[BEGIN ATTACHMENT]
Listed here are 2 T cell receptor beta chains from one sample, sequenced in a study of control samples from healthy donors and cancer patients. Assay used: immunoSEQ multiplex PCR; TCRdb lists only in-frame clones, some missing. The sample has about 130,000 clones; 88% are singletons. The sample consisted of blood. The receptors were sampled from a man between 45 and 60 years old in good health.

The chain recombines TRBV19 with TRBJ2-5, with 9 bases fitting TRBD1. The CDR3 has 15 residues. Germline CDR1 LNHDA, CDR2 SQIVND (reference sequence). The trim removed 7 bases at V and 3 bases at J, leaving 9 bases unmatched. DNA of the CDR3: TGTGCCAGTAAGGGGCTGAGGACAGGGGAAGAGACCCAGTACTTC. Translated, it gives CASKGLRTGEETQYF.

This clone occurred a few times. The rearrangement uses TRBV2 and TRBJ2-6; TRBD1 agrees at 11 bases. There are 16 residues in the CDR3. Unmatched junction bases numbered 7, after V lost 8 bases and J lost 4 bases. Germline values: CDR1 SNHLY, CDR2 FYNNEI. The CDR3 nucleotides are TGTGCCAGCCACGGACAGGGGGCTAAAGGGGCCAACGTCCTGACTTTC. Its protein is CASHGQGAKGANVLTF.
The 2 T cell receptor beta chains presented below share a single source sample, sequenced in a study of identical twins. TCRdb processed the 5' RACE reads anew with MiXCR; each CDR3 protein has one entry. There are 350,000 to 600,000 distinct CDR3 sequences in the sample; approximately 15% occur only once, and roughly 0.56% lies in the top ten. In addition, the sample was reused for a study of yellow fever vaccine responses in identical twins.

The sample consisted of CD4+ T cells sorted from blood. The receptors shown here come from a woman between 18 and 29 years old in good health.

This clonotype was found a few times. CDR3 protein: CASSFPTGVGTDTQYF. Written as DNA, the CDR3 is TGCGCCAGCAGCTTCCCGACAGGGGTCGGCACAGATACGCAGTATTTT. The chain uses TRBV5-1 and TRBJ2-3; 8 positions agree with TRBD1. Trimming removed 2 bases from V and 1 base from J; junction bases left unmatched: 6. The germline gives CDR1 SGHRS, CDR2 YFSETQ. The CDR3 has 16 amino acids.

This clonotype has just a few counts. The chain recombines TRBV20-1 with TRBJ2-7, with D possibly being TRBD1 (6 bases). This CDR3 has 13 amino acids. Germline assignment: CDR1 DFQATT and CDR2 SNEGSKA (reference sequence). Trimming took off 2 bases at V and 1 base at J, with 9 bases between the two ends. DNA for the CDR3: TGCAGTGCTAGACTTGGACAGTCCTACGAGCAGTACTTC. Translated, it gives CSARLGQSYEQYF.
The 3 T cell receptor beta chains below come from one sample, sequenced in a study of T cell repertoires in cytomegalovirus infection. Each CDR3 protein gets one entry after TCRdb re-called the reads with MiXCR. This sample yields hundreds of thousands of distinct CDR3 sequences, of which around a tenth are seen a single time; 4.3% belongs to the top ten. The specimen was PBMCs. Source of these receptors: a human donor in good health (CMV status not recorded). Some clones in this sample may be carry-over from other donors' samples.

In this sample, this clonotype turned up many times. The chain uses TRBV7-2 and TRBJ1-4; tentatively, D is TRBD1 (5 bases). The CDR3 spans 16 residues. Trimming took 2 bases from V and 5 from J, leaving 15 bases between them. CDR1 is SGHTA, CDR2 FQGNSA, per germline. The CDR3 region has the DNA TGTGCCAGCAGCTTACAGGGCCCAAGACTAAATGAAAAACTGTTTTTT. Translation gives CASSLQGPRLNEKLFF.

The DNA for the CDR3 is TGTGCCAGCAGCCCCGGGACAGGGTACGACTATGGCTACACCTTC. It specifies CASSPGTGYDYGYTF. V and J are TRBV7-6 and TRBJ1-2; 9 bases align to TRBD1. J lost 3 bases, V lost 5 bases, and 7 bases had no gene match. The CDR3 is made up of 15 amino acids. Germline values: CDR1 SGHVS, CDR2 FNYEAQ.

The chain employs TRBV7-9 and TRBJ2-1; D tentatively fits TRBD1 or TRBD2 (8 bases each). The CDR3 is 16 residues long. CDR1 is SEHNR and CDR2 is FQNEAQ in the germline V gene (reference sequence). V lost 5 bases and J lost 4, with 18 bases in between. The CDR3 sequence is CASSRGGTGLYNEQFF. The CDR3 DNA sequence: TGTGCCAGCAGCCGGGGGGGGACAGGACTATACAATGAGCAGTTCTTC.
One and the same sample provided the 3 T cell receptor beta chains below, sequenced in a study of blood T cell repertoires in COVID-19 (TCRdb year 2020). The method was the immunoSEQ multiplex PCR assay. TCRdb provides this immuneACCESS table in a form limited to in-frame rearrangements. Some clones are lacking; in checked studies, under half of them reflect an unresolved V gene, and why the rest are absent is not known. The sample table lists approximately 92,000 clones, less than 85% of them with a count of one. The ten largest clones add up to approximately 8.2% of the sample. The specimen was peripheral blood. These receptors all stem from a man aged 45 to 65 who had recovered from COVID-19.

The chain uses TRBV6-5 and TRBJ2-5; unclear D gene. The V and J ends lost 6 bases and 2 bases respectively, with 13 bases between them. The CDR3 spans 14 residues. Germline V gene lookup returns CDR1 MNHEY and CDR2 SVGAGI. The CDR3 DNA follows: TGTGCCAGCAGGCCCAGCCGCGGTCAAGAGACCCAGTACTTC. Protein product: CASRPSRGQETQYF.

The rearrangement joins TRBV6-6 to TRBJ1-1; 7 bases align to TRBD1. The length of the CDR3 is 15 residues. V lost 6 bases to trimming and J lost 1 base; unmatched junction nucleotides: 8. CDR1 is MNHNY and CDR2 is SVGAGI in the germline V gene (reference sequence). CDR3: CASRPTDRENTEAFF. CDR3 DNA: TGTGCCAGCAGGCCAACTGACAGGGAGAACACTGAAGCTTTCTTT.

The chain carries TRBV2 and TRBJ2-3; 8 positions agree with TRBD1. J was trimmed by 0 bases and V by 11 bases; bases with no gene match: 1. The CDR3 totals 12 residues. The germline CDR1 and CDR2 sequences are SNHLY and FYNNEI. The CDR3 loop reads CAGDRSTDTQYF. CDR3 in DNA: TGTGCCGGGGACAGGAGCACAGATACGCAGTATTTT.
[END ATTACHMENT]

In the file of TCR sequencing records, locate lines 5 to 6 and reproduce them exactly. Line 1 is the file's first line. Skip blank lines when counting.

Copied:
The sample consisted of CD4+ T cells sorted from blood. The receptors shown here come from a woman between 18 and 29 years old in good health.

This clonotype was found a few times. CDR3 protein: CASSFPTGVGTDTQYF. Written as DNA, the CDR3 is TGCGCCAGCAGCTTCCCGACAGGGGTCGGCACAGATACGCAGTATTTT. The chain uses TRBV5-1 and TRBJ2-3; 8 positions agree with TRBD1. Trimming removed 2 bases from V and 1 base from J; junction bases left unmatched: 6. The germline gives CDR1 SGHRS, CDR2 YFSETQ. The CDR3 has 16 amino acids.